Honors Chemistry Lab notebook 2.19.13 Jane Yang Title: Precipitation Reactions Objective: To predict and perform precipitation reactions in a laboratory setting while utilizing the general rules of solubility. Safety: Barium Chloride and lead (II) nitrate solutions are toxic by ingestion. Silver (I) nitrate solution is toxic, corrosive, lightsensitive, and stains skin and clothing. Avoid all eye and body tissue contact with all solutions. Wear chemical splash goggles and a chemical resistant apron. Materials: 4 drops o.1 m silver (I) nitrate solution, 4 drops 0.1 m aluminum chloride, 4 drops 0.1 m sodium carbonate solution, 4 drops 0.1m Copper (II) sulfate, 4 drops 0.1m lead(II) nitrate solution, 4 drops 0.1m calcium nitrate solution, 4 drops 0.1m potassium phosphate solution. 1 reaction plate, 2 (24 well plates), 8 beryl-type pipets, labeled, and 1 black piece of paper. Procedure: (list format) 1. Our group gathered all the materials (different types of solutions mentioned above.) 2. We used the pipet to drop 4 of each solutions into the well plates. 3.Each person observed precipitations or no color changes. 4. Each person recorded the results on the data paper. Data: table and observations: On data table 1, record the 2 possible products with physical states in each circle along with any colors that form, If any solid precipitates form, use the abbreviation ppt. If no reaction at all occurs, use the abbreviation NR. Make sure to shade in the circles of the empty walls. Data Analysis: (equations) Write the balanced molecular equations, complete ionic, and net ionic equations for the precipitation reactions in the lab.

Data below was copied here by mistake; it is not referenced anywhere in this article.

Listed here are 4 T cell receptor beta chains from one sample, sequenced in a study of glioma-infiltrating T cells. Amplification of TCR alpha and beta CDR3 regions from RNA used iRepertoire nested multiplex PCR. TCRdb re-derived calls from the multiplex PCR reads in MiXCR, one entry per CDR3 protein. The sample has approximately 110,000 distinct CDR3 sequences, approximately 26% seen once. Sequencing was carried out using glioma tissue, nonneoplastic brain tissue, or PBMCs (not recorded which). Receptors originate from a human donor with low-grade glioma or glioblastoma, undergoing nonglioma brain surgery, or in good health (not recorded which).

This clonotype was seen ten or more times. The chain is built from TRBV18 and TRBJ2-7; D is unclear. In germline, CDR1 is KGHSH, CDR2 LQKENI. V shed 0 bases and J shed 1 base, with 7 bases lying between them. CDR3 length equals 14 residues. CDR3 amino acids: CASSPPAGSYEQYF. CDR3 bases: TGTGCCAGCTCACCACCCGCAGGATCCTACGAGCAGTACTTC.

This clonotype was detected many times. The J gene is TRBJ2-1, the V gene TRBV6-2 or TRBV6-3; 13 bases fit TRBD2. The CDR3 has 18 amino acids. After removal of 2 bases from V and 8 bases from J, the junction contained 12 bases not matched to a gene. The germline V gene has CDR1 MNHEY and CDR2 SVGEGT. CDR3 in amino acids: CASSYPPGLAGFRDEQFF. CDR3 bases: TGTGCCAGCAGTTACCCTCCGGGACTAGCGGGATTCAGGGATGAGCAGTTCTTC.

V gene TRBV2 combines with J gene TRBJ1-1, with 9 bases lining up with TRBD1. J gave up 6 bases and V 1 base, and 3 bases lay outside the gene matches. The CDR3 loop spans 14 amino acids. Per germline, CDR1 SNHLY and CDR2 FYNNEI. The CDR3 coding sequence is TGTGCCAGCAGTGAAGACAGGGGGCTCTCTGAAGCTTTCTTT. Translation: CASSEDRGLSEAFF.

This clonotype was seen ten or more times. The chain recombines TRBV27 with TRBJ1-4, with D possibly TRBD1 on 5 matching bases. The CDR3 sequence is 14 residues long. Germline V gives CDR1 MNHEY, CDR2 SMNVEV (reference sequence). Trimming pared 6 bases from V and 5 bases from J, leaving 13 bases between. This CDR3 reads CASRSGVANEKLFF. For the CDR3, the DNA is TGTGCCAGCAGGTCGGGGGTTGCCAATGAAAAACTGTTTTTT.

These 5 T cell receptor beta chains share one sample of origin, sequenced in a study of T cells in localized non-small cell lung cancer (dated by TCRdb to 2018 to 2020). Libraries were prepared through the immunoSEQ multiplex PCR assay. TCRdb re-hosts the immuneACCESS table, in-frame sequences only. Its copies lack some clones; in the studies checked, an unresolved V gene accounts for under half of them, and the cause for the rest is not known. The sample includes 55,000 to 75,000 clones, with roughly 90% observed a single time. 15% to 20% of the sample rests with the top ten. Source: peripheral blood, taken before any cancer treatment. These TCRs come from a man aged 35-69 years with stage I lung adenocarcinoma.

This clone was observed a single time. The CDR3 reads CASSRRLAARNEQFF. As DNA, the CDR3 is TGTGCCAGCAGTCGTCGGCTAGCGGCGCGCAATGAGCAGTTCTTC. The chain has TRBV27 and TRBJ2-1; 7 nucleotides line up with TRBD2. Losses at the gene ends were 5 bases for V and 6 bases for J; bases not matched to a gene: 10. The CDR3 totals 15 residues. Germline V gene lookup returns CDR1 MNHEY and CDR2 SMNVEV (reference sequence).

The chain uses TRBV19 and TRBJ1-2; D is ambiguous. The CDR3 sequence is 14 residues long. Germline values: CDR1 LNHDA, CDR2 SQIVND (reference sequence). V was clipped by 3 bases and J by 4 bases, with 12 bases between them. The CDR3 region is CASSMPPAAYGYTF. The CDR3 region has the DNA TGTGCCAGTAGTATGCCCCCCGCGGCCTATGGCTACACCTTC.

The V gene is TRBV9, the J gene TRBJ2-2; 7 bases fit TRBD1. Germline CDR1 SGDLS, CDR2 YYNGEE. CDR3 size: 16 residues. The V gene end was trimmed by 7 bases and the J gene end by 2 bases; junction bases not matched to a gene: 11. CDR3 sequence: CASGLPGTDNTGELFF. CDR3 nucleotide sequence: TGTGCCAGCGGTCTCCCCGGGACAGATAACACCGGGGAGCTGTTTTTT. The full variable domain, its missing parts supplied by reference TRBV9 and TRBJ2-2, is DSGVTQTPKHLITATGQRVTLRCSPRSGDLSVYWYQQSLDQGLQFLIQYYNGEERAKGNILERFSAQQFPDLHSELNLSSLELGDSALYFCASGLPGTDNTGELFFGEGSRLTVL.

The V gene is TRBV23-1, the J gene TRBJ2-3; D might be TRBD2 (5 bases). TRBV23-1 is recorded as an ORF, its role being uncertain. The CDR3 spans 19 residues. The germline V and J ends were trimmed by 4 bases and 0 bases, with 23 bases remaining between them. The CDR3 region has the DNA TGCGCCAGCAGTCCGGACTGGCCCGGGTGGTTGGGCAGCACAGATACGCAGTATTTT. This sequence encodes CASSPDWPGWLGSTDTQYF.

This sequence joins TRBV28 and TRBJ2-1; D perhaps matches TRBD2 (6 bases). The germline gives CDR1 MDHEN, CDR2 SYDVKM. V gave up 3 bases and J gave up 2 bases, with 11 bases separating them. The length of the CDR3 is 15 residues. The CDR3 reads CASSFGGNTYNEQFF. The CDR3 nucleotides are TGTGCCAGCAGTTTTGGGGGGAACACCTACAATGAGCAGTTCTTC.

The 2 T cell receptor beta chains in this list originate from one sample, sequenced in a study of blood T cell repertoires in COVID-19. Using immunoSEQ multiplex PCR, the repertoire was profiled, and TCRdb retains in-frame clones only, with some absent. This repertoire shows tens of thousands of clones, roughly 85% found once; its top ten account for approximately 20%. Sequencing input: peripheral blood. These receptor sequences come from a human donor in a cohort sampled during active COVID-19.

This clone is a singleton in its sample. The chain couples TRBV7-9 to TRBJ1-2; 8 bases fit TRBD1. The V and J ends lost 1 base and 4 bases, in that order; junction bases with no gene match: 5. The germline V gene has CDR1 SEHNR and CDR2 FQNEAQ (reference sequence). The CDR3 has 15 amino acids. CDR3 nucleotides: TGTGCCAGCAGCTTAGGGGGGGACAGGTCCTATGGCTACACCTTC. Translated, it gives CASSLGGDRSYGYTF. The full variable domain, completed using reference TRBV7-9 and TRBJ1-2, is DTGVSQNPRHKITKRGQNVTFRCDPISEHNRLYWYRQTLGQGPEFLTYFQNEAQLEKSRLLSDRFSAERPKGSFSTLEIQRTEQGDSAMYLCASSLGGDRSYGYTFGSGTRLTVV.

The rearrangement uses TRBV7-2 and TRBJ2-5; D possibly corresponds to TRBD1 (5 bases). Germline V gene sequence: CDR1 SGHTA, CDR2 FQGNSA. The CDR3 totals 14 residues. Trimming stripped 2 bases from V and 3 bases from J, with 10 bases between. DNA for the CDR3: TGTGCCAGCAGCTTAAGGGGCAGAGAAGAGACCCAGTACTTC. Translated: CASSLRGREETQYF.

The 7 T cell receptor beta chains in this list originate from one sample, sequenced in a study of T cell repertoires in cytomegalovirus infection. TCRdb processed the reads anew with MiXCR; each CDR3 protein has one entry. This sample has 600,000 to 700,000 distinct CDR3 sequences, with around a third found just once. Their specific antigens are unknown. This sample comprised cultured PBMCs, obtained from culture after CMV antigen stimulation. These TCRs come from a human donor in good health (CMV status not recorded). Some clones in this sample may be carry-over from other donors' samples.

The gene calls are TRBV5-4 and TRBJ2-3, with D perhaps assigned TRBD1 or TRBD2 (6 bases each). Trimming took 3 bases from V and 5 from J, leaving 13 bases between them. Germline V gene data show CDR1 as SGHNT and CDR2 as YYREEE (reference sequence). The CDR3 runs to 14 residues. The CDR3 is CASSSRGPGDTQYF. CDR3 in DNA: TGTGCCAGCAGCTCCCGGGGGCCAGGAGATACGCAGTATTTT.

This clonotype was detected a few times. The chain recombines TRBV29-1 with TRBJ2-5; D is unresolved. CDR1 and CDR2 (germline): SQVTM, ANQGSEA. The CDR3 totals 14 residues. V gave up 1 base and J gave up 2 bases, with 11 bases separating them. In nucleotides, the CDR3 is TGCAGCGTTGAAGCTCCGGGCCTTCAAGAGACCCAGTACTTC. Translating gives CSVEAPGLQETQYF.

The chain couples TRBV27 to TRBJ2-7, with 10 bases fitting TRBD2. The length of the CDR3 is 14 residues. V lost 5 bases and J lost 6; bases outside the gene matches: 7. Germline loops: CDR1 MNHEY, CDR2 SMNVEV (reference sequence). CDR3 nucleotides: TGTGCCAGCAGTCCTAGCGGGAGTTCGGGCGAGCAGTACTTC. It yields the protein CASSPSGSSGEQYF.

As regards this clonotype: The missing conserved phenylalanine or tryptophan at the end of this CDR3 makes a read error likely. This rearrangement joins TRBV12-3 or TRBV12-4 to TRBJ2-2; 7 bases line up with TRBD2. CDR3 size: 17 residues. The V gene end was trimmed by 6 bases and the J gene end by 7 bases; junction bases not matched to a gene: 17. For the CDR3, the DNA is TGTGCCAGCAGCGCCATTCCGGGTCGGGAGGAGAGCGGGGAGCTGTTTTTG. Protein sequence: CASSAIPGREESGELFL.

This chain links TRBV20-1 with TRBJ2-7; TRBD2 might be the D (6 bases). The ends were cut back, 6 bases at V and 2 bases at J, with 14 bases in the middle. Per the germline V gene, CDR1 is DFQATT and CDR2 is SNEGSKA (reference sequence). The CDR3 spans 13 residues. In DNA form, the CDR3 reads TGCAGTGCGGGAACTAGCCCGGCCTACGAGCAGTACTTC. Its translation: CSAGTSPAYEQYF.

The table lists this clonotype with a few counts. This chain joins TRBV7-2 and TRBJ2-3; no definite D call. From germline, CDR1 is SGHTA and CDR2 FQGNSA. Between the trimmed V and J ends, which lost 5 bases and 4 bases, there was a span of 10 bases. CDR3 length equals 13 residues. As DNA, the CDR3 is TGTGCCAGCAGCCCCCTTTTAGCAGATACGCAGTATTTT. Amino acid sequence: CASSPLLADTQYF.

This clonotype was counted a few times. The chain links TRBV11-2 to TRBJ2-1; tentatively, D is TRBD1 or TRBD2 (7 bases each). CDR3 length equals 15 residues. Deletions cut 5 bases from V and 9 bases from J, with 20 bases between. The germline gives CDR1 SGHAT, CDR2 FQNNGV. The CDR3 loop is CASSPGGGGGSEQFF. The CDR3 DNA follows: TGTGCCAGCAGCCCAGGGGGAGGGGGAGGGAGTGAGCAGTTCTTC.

Conclusion: (paragraph form) Discuss the results of the lab. Explain any unexpected results or errors. My conclusion: Sodium carbonate forms precipitate with nearly all of the other substances we tested. Both potassium phosphate and barium chloride form any precipitate with any of the 6 substances. Calcium chloride only forms precipitations...
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